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NEW SOUTH WALES LEGISLATION ACT/REGULATION Protection of the Environment Operations Act 1997 SUMMARY OF REQUIREMENTS The Act is the key piece of environmental pollution legislation in NSW, introduced to replace the Clean Air Act 1961, the Clean Waters Act 1970, the Environmental Offences and Penalties Act 1989, the Noise Control Act 1975, and the Pollution Control Act 1970. The NSW EPA licences and regulates all activities scheduled under Schedule 1 of the POEO Act. Current licenses issued under pre-existing legislation remain valid under the POEO until the expiry date noted on the license. On expiry, licensing requirements are reviewed to determine if any pollution-generating activity warrants licensing under the POEO. It is an offence not to maintain and operate control equipment in a proper and efficient manner. The NSW EPA must be notified of pollution incidents threatening or causing material harm to the environment, as defined by the Act. Notification must occur within a limited timeframe. The Act also makes it an offence to emit air pollutants above the limits set under regulations. The applicable regulations are those set under the repealed Clean Air Act 1961. POEO Act 1997 sections on water pollution relate to any activities which create risk of water pollution. The site could be liable for any activities which cause water pollution from the site, for example, any spills which result in contamination due to inappropriate clean-up, or which allow pollutants to enter the storm water system. The Act states that a noise offence is caused if the occupier of premises causes noise due to a failure to maintain plant in an efficient condition or operate plant in an efficient manner. Noise limits are expected to be set according to the NSW EPAs new NSW Industrial Noise Policy The Act controls the keeping, use and transport of hazardous chemicals. The NSW EPA may issue a notice requiring the provision of information in relation to contaminated land and/or the compulsory decontamination of premises. The occupier or owner of the premises must undertake actions as directed by Council in order to achieve compliance with Councils requirement, prevent or repair environmental damage or control the flow of water across the land Discharge of prohibited matter into the sewer, drain or council gutter is prohibited. The EPA may declare land to be unhealthy building land. Approval is required from the EPA to erect structures on unhealthy building land. Public authorities must obtain the concurrence of the Minister in order to undertake development or authorise the use, occupation or development of coastal zones where there may be an adverse impact on the environment. Destruction of trees on protected land is prohibited except under authority from the commissioner of the Soil conservation Service. The Commissioner has the authority to issue notices requiring works to be undertaken with respect to soil erosion, land degradation, protected works and proclaimed works. A building, work, relic, or land which is subject to an interim or permanent conservation order may not be demolished, damaged, moved, developed or altered without the approval of the Heritage Council. The occupier must comply with any exemptions or control notices issued by local authorities in relation to noxious weeds. The Act Controls the keeping and use of pesticides. The Act prohibits the keeping or use unregistered pesticides without a license. The Act Controls the preservation and protection of Rivers and their foreshores. The Act provides that a permit is required to excavate or remove material from protected land or to do anything which obstructs, or detrimentally affects, or which is likely to do so, the flow of protected waters. This Act and regulations control and prohibit the manufacture, sale and use of ozone depleting substances (ODS) and products which use ODSs. Under the Act, it is an offence to release ODS into the atmosphere, and there is a general duty to prevent releases. Contravention of the Act and regulations applies to directors and management of the site who knowingly permit releases (s22). Penalties for breaches apply to the company and to employees. Emission of ozone depleting substances is a Tier 1 Offence under Part 5 of the POEO Act, attracting the highest level of penalty.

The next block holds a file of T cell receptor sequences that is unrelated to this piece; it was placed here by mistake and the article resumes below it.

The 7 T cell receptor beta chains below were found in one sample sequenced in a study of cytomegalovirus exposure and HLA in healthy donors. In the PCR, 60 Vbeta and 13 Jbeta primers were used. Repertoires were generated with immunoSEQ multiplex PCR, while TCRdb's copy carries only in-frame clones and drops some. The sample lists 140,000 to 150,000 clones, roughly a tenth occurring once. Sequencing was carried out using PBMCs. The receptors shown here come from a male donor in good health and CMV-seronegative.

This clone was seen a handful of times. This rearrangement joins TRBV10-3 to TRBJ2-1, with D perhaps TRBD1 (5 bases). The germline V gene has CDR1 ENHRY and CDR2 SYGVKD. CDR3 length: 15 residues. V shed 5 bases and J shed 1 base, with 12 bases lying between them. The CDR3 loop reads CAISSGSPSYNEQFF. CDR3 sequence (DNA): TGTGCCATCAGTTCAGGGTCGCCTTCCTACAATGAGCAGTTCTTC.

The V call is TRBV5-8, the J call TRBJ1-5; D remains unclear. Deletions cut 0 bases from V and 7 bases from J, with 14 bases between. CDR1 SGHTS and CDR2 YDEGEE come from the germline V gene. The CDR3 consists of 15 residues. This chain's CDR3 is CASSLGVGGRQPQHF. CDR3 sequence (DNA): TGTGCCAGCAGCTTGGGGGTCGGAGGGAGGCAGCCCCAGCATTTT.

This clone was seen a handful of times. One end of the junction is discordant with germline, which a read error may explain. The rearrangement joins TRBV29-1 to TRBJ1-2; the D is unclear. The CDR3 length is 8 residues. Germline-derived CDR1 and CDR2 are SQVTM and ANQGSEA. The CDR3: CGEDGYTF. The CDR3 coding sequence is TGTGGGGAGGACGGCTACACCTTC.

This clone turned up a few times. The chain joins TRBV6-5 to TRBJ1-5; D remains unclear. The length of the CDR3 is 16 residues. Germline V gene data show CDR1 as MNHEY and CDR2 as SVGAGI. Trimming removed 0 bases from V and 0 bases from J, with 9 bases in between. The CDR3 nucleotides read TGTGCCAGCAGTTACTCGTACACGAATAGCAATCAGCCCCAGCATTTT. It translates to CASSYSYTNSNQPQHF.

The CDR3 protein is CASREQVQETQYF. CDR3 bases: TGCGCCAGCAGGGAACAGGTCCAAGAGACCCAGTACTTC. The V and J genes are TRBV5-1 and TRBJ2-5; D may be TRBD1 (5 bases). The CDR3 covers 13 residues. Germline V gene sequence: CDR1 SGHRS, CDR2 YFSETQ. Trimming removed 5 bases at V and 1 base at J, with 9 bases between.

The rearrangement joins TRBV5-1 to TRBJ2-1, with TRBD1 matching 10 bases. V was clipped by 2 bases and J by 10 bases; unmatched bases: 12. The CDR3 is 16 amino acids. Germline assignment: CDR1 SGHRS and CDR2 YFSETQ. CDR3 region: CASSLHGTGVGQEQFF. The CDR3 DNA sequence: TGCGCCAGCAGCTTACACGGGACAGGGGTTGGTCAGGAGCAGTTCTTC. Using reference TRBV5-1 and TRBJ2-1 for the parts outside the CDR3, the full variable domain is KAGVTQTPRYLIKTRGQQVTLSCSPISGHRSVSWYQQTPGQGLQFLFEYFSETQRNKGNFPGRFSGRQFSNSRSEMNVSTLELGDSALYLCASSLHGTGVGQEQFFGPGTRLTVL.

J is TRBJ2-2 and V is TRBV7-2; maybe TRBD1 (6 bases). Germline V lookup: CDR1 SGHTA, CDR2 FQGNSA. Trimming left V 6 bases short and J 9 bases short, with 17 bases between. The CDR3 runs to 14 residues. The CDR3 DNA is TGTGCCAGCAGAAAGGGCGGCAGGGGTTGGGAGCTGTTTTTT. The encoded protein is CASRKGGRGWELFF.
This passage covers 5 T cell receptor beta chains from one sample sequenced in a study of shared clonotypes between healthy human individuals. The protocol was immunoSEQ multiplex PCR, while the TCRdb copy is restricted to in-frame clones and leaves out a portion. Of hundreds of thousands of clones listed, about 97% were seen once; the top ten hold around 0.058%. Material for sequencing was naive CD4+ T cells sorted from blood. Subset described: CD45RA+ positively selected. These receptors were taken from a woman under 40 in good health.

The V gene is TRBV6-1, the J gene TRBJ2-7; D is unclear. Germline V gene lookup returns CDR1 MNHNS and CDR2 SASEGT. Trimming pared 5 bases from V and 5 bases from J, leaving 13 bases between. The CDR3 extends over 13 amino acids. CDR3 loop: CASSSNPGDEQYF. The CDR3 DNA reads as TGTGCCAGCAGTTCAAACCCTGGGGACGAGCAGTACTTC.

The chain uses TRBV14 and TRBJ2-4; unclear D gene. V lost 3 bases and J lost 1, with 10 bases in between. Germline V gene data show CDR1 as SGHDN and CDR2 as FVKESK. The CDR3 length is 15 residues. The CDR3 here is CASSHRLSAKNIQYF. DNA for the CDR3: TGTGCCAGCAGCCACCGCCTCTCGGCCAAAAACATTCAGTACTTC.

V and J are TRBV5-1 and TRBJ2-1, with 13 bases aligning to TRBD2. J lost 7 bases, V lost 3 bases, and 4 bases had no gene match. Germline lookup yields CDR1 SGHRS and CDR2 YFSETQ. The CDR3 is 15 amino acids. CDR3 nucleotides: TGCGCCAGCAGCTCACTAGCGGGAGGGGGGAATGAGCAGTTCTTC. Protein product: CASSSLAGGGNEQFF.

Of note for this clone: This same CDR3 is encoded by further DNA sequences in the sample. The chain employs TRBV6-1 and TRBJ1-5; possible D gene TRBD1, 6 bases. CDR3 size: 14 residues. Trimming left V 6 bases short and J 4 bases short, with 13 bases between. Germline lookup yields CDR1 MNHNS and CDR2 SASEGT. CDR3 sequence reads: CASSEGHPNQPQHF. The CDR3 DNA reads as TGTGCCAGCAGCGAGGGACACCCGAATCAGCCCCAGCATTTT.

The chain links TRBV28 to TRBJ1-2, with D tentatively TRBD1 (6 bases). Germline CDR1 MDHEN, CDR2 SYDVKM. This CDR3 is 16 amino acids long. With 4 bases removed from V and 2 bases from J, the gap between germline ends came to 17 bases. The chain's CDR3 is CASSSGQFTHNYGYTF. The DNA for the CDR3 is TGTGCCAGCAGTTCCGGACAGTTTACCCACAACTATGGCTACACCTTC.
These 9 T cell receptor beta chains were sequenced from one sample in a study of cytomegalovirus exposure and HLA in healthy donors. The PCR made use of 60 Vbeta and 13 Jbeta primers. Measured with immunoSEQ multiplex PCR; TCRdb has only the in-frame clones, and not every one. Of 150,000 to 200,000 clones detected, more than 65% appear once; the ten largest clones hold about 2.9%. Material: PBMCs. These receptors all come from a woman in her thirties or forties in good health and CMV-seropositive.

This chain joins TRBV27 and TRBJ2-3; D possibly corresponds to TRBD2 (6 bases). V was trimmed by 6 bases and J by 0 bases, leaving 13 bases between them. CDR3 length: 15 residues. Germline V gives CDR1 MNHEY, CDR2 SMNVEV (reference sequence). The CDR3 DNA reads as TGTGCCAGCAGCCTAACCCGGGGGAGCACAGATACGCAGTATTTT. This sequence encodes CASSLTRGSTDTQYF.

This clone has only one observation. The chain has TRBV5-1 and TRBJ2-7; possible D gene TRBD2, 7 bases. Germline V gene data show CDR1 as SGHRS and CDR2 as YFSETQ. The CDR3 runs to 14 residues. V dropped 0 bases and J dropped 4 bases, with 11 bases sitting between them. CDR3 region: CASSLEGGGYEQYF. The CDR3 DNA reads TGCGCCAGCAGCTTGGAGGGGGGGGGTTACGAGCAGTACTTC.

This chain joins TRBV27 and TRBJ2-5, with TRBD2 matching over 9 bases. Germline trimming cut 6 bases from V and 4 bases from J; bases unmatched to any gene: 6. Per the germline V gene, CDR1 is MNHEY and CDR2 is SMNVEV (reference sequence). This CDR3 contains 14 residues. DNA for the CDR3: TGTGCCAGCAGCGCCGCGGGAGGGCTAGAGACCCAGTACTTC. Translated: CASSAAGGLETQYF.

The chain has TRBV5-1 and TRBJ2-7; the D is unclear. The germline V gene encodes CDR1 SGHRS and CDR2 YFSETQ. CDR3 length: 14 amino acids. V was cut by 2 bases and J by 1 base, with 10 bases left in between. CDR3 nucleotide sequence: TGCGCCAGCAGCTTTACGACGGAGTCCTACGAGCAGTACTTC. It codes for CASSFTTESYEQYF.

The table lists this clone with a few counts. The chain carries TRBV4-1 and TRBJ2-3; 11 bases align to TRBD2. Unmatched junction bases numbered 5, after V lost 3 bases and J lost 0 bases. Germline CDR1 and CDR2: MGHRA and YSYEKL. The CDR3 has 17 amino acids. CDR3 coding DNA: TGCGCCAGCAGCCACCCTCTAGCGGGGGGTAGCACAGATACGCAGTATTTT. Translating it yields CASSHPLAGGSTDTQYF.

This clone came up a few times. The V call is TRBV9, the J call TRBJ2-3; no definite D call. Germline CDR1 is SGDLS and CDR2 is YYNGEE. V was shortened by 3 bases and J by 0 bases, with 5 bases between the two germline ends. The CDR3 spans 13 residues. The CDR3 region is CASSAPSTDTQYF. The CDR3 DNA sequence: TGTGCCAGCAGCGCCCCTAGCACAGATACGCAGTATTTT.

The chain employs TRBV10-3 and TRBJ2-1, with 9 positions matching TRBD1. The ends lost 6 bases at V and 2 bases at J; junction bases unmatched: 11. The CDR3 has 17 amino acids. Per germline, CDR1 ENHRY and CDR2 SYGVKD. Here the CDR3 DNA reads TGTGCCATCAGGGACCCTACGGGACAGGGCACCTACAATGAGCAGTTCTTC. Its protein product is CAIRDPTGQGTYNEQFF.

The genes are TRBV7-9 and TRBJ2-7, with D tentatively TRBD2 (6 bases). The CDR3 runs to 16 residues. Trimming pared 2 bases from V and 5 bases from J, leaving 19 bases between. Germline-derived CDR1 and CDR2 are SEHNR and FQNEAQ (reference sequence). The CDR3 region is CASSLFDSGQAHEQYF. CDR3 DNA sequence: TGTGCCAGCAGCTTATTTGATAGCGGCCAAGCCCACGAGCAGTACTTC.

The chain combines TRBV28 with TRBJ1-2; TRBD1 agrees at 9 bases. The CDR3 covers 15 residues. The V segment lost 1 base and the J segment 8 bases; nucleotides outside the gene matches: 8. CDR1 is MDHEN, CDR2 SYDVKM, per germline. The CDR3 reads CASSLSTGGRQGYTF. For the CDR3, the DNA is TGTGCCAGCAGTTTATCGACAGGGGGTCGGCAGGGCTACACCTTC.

Noxious Weeds Act 1993: Part 3 Pesticides Act 1978 Improvement Act 1948 s. 22